Abbott contacted Nebraska Attorney General Jon Bruning's office Wednesday to see if the state would join the lawsuit. Bill Bullard, R-CALF's CEO, also spoke briefly with officials there, who said Nebraska is backing the Nebraska Cattlemen's position on the issue. The Nebraska Cattlemen is the state's largest cattle organization and supports opening the border for cattle 30 months old or younger.

A spokeswoman for Bruning would not say why he declined to join the lawsuit. Mike Johanns, the new U.S. agriculture secretary and former Nebraska governor, backs the plan to open the border.

The issue of cattle trade with Canada will come to a head in a matter of weeks. A hearing is scheduled for March 2 at a federal courthouse in Montana on a motion by R-CALF seeking an injunction to block the United States from opening the border to Canadian cattle.

Abbott said R-CALF's position on the border has been misrepresented, and other members say people just portray R-CALF as being protectionist. But the United States shouldn't put its cattle industry at risk for Canada, he said, especially if there's no guarantee that Japan would open its border to U.S. beef after the U.S. opens its border to Canada.

"We want safeguards in place," Abbott said. "We want firewalls in place. We want fair trade in place. We'll open the border tomorrow if that happens."

Rick VanderWey, a cow-calf producer near Valentine, said the United States needs to label the country of origin of food so consumers know they are buying U.S. beef. He also said more research is needed on mad cow disease before the USDA reopens the border.

"We're not opposed to opening the border solely for economic reasons, but we need to keep consumer confidence in the product we raise," VanderWey said.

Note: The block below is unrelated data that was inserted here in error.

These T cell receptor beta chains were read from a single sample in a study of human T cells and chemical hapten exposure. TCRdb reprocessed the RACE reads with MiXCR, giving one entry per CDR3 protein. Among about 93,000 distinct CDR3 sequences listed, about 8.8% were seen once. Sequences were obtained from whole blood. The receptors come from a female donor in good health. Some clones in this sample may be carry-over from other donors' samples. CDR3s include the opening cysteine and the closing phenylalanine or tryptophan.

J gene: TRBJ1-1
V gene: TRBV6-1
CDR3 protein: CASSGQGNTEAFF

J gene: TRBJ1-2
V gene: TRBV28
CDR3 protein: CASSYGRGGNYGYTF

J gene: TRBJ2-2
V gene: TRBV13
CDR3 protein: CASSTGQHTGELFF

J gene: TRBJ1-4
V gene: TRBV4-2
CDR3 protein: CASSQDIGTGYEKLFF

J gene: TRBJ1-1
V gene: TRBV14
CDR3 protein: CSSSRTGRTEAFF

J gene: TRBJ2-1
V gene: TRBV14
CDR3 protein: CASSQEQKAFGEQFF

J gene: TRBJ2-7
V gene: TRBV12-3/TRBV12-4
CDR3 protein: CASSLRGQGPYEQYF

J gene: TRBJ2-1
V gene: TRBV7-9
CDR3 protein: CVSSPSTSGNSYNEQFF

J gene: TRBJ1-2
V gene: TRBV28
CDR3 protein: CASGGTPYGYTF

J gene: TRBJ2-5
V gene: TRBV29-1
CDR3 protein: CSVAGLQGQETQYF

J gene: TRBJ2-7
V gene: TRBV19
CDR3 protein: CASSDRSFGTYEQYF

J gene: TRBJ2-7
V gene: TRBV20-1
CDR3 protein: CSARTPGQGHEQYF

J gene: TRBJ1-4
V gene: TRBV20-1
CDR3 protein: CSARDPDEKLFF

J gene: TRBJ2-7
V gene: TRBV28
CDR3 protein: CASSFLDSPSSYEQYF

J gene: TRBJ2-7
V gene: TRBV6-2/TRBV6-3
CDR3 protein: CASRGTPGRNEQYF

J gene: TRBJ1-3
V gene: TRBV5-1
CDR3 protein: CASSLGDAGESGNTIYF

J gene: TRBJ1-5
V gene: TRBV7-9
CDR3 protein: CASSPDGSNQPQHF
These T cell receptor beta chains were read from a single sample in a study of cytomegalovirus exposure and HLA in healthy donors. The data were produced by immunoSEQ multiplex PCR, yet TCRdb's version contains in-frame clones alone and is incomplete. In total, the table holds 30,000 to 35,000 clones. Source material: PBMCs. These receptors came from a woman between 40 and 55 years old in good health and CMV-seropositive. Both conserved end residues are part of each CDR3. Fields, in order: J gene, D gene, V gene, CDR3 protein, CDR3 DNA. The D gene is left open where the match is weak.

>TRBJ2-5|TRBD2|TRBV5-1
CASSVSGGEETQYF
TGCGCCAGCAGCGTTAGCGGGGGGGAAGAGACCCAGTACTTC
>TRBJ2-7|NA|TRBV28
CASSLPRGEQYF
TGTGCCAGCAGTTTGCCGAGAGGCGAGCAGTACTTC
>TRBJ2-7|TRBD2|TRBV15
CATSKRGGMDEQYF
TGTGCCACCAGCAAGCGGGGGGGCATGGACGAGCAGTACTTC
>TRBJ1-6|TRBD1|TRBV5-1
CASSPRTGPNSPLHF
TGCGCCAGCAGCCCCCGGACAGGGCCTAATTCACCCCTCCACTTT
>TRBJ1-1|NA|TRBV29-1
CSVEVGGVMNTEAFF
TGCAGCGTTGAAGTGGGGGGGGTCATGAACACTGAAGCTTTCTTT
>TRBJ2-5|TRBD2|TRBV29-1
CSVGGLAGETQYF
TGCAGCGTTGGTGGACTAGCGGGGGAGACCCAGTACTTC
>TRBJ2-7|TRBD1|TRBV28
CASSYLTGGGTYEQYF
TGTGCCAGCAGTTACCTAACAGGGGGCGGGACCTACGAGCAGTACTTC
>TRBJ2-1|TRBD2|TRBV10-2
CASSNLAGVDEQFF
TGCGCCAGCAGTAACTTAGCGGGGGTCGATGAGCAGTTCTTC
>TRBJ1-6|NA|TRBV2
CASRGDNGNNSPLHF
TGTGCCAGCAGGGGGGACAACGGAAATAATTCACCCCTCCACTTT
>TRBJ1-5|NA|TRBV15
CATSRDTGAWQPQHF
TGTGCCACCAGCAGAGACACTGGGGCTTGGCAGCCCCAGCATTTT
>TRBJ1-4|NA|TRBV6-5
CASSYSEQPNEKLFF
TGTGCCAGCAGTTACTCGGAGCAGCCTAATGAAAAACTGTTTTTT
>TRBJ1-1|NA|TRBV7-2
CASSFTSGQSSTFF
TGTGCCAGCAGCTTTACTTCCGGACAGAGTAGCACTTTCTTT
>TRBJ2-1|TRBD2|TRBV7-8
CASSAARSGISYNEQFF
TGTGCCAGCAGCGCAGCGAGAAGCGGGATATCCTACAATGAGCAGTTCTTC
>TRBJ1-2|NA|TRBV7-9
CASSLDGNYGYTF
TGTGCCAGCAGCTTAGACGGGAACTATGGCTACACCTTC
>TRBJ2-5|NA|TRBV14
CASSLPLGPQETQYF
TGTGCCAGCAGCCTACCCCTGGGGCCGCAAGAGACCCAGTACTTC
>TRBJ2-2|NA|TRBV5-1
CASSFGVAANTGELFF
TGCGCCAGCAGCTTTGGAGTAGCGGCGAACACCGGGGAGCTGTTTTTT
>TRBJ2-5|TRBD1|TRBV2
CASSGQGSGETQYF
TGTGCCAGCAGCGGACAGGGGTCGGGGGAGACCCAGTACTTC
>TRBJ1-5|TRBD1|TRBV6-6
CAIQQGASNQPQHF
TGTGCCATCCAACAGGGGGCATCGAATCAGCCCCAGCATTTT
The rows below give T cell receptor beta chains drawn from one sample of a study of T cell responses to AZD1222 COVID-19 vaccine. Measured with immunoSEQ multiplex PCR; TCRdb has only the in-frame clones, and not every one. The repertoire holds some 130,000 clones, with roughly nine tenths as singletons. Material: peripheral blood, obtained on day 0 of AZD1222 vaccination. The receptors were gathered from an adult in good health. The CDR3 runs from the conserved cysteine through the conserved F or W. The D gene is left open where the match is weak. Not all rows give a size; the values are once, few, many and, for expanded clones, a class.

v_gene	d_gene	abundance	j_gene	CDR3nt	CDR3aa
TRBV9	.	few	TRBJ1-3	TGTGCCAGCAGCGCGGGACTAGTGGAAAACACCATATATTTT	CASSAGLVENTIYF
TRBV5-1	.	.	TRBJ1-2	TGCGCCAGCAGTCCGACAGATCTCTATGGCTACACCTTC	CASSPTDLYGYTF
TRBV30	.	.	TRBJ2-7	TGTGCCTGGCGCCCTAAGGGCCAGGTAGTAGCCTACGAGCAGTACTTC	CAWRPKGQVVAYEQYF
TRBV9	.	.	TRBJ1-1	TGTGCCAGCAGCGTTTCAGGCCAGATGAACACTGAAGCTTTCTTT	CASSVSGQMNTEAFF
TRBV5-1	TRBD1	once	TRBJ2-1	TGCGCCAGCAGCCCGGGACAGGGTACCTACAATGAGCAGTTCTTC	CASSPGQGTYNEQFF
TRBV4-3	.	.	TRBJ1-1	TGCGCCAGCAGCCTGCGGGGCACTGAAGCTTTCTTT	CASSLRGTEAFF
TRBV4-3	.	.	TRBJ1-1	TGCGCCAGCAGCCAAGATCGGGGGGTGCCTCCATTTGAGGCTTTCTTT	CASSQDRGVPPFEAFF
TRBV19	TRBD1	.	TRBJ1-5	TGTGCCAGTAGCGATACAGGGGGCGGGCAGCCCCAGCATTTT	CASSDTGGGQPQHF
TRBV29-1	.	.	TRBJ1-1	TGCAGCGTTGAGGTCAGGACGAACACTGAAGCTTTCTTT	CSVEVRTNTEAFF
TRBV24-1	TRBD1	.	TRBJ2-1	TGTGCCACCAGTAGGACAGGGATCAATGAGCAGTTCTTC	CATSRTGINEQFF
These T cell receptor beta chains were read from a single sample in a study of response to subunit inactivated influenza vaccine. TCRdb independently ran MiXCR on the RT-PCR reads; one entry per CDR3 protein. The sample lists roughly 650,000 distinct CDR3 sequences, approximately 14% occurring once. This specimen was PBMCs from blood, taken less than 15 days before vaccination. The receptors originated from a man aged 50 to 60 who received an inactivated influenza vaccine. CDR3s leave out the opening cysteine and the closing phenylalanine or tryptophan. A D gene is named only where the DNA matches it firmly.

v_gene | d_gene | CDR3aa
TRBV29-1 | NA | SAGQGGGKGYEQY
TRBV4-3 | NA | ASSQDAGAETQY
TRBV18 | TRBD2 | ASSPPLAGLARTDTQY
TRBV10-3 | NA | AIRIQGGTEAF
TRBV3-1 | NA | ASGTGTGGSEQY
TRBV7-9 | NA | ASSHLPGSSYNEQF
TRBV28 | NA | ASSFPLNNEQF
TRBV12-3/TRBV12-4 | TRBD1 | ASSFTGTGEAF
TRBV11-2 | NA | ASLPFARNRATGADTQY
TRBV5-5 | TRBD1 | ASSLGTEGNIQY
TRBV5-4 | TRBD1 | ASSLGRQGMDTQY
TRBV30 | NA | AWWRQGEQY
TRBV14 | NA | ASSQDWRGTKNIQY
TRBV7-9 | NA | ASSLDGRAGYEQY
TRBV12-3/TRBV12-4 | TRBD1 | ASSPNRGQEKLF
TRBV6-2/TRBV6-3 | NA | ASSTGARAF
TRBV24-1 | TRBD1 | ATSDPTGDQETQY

VanderWey said prices for producers would decline, possibly dramatically, once Canadian cattle are allowed to enter the country.

Kenny Fox, regional vice president of the South Dakota Stockgrowers Association, wrote his check Thursday to join the Independent Cattlemen of Nebraska. Fox said producers in his state made the right decision when they broke ties four years ago with the National Cattlemen's Beef Association.

"R-CALF is really the only organization standing up for producers and consumers on this deal," Fox said.

While litigation on Canada heats up, the inspector general for the U.S. Department of Agriculture issued a report on mistakes made last year on the rules for importing Canadian beef. The U.S. resumed limited beef trade with Canada about six months after the first Canadian mad cow case and allowed boneless meat cuts from Canada.

But some U.S. meat inspectors allowed shipments of other Canadian beef products such as cattle tongues, hearts, kidneys and lips, the report said.

"There was reduced assurance that Canadian beef entering the United States was low-risk," the report said.

The fact that USDA inspectors were improperly allowing certain meats into the country became public because of an earlier lawsuit filed by R-CALF against the agency.